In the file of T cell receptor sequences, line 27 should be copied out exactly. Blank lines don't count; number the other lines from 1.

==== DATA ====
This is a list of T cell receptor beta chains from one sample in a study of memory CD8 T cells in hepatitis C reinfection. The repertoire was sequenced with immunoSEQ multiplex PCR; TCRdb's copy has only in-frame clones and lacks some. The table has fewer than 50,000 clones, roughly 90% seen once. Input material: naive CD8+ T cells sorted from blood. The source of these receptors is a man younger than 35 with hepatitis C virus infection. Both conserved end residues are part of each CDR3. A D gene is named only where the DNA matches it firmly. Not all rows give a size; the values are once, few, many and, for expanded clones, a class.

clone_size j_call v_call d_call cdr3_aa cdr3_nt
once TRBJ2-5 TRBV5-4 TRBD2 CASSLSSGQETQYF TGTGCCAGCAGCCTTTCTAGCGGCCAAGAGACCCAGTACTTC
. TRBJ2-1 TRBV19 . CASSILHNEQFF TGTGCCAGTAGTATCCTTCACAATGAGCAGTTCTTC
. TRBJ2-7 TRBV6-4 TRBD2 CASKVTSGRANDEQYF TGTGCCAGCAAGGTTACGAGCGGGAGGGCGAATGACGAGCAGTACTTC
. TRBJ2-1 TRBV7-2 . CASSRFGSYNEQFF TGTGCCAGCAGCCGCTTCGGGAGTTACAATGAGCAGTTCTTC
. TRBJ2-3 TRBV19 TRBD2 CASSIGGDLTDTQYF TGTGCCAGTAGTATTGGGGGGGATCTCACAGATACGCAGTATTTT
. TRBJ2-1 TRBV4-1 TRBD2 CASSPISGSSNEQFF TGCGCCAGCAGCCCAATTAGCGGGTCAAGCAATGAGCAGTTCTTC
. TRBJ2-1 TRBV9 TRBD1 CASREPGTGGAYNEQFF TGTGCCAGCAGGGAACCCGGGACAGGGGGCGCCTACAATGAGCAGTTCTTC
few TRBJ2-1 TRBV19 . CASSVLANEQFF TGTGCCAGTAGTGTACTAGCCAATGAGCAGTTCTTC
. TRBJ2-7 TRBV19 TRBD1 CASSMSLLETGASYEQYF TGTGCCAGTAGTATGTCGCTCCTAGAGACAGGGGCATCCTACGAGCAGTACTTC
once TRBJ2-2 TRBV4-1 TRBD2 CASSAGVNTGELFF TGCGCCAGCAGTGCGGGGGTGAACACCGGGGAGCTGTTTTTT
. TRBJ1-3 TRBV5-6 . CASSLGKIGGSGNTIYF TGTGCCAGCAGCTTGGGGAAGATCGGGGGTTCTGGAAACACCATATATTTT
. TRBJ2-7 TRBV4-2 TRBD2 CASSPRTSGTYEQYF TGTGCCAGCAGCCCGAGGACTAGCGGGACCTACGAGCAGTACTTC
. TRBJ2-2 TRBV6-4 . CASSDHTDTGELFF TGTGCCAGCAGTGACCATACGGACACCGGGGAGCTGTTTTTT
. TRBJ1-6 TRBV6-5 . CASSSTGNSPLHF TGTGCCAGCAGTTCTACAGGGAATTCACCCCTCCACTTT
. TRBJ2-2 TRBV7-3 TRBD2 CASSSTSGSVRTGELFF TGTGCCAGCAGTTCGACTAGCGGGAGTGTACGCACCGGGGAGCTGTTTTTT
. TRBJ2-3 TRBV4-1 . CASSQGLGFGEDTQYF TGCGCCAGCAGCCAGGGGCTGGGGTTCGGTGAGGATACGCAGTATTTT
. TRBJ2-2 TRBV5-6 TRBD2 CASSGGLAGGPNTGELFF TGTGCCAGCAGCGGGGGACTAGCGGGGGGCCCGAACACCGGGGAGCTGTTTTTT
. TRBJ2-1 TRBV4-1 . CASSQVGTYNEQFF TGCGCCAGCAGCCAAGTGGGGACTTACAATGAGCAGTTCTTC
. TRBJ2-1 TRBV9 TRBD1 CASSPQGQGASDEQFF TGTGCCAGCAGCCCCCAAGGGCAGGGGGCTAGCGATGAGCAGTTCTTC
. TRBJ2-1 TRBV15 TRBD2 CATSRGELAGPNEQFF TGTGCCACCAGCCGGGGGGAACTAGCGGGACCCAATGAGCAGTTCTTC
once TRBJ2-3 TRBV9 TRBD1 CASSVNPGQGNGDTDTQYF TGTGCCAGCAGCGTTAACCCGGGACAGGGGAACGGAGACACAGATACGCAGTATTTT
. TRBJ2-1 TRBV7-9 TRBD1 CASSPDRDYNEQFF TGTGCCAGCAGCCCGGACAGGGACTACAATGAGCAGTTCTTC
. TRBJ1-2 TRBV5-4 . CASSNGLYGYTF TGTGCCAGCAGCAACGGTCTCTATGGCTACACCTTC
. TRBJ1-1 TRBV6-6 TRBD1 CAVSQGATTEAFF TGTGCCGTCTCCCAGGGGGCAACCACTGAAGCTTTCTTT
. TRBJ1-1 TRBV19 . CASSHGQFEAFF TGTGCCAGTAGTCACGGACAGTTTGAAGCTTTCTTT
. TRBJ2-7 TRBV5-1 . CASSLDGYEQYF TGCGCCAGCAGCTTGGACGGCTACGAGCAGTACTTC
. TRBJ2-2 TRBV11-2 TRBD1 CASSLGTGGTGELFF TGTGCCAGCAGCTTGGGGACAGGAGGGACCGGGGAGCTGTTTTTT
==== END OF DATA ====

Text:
. TRBJ1-1 TRBV19 . CASSHGQFEAFF TGTGCCAGTAGTCACGGACAGTTTGAAGCTTTCTTT